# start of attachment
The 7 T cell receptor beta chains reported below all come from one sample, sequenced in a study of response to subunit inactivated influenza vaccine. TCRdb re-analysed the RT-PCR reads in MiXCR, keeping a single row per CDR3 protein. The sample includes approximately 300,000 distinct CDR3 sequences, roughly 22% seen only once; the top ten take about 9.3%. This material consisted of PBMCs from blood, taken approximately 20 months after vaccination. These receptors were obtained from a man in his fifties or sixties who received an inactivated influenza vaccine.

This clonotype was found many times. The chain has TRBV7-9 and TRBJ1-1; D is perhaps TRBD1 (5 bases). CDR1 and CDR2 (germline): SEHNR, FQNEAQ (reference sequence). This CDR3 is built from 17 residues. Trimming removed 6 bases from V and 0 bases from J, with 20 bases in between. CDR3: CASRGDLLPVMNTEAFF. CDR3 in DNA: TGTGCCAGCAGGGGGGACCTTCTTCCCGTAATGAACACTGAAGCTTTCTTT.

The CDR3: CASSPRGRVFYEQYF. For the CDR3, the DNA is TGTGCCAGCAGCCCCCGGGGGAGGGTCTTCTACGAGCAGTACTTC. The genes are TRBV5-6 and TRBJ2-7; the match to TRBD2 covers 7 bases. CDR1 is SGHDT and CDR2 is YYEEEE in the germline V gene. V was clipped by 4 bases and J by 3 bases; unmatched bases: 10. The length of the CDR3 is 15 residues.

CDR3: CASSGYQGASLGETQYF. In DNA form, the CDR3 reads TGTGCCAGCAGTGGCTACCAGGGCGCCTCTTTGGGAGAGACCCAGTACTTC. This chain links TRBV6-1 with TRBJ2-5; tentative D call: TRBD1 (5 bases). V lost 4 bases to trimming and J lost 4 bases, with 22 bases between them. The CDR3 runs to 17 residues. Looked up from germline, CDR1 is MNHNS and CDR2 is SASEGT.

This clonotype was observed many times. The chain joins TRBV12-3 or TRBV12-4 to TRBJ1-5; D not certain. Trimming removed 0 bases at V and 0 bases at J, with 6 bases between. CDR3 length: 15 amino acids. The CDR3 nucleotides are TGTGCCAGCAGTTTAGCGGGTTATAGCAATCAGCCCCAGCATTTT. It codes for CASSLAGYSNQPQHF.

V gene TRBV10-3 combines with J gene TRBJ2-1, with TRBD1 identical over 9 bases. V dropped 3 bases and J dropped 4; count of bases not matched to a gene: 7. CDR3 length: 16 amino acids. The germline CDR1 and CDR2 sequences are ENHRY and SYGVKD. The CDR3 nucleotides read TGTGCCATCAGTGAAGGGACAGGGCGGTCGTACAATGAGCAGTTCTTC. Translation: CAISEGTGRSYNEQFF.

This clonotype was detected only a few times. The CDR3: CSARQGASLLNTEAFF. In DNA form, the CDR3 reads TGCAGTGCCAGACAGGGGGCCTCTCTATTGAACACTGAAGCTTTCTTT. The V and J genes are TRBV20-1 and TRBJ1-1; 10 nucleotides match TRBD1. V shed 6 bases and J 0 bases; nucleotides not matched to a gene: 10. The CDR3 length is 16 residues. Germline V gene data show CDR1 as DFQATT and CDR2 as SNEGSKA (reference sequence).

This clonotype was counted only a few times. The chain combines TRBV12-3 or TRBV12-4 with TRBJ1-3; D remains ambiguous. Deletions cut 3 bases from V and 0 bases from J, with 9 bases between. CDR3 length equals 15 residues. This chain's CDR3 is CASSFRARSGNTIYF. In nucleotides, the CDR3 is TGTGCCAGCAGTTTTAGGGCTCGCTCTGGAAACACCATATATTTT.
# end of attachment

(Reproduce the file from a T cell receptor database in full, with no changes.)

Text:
The 7 T cell receptor beta chains reported below all come from one sample, sequenced in a study of response to subunit inactivated influenza vaccine. TCRdb re-analysed the RT-PCR reads in MiXCR, keeping a single row per CDR3 protein. The sample includes approximately 300,000 distinct CDR3 sequences, roughly 22% seen only once; the top ten take about 9.3%. This material consisted of PBMCs from blood, taken approximately 20 months after vaccination. These receptors were obtained from a man in his fifties or sixties who received an inactivated influenza vaccine.

This clonotype was found many times. The chain has TRBV7-9 and TRBJ1-1; D is perhaps TRBD1 (5 bases). CDR1 and CDR2 (germline): SEHNR, FQNEAQ (reference sequence). This CDR3 is built from 17 residues. Trimming removed 6 bases from V and 0 bases from J, with 20 bases in between. CDR3: CASRGDLLPVMNTEAFF. CDR3 in DNA: TGTGCCAGCAGGGGGGACCTTCTTCCCGTAATGAACACTGAAGCTTTCTTT.

The CDR3: CASSPRGRVFYEQYF. For the CDR3, the DNA is TGTGCCAGCAGCCCCCGGGGGAGGGTCTTCTACGAGCAGTACTTC. The genes are TRBV5-6 and TRBJ2-7; the match to TRBD2 covers 7 bases. CDR1 is SGHDT and CDR2 is YYEEEE in the germline V gene. V was clipped by 4 bases and J by 3 bases; unmatched bases: 10. The length of the CDR3 is 15 residues.

CDR3: CASSGYQGASLGETQYF. In DNA form, the CDR3 reads TGTGCCAGCAGTGGCTACCAGGGCGCCTCTTTGGGAGAGACCCAGTACTTC. This chain links TRBV6-1 with TRBJ2-5; tentative D call: TRBD1 (5 bases). V lost 4 bases to trimming and J lost 4 bases, with 22 bases between them. The CDR3 runs to 17 residues. Looked up from germline, CDR1 is MNHNS and CDR2 is SASEGT.

This clonotype was observed many times. The chain joins TRBV12-3 or TRBV12-4 to TRBJ1-5; D not certain. Trimming removed 0 bases at V and 0 bases at J, with 6 bases between. CDR3 length: 15 amino acids. The CDR3 nucleotides are TGTGCCAGCAGTTTAGCGGGTTATAGCAATCAGCCCCAGCATTTT. It codes for CASSLAGYSNQPQHF.

V gene TRBV10-3 combines with J gene TRBJ2-1, with TRBD1 identical over 9 bases. V dropped 3 bases and J dropped 4; count of bases not matched to a gene: 7. CDR3 length: 16 amino acids. The germline CDR1 and CDR2 sequences are ENHRY and SYGVKD. The CDR3 nucleotides read TGTGCCATCAGTGAAGGGACAGGGCGGTCGTACAATGAGCAGTTCTTC. Translation: CAISEGTGRSYNEQFF.

This clonotype was detected only a few times. The CDR3: CSARQGASLLNTEAFF. In DNA form, the CDR3 reads TGCAGTGCCAGACAGGGGGCCTCTCTATTGAACACTGAAGCTTTCTTT. The V and J genes are TRBV20-1 and TRBJ1-1; 10 nucleotides match TRBD1. V shed 6 bases and J 0 bases; nucleotides not matched to a gene: 10. The CDR3 length is 16 residues. Germline V gene data show CDR1 as DFQATT and CDR2 as SNEGSKA (reference sequence).

This clonotype was counted only a few times. The chain combines TRBV12-3 or TRBV12-4 with TRBJ1-3; D remains ambiguous. Deletions cut 3 bases from V and 0 bases from J, with 9 bases between. CDR3 length equals 15 residues. This chain's CDR3 is CASSFRARSGNTIYF. In nucleotides, the CDR3 is TGTGCCAGCAGTTTTAGGGCTCGCTCTGGAAACACCATATATTTT.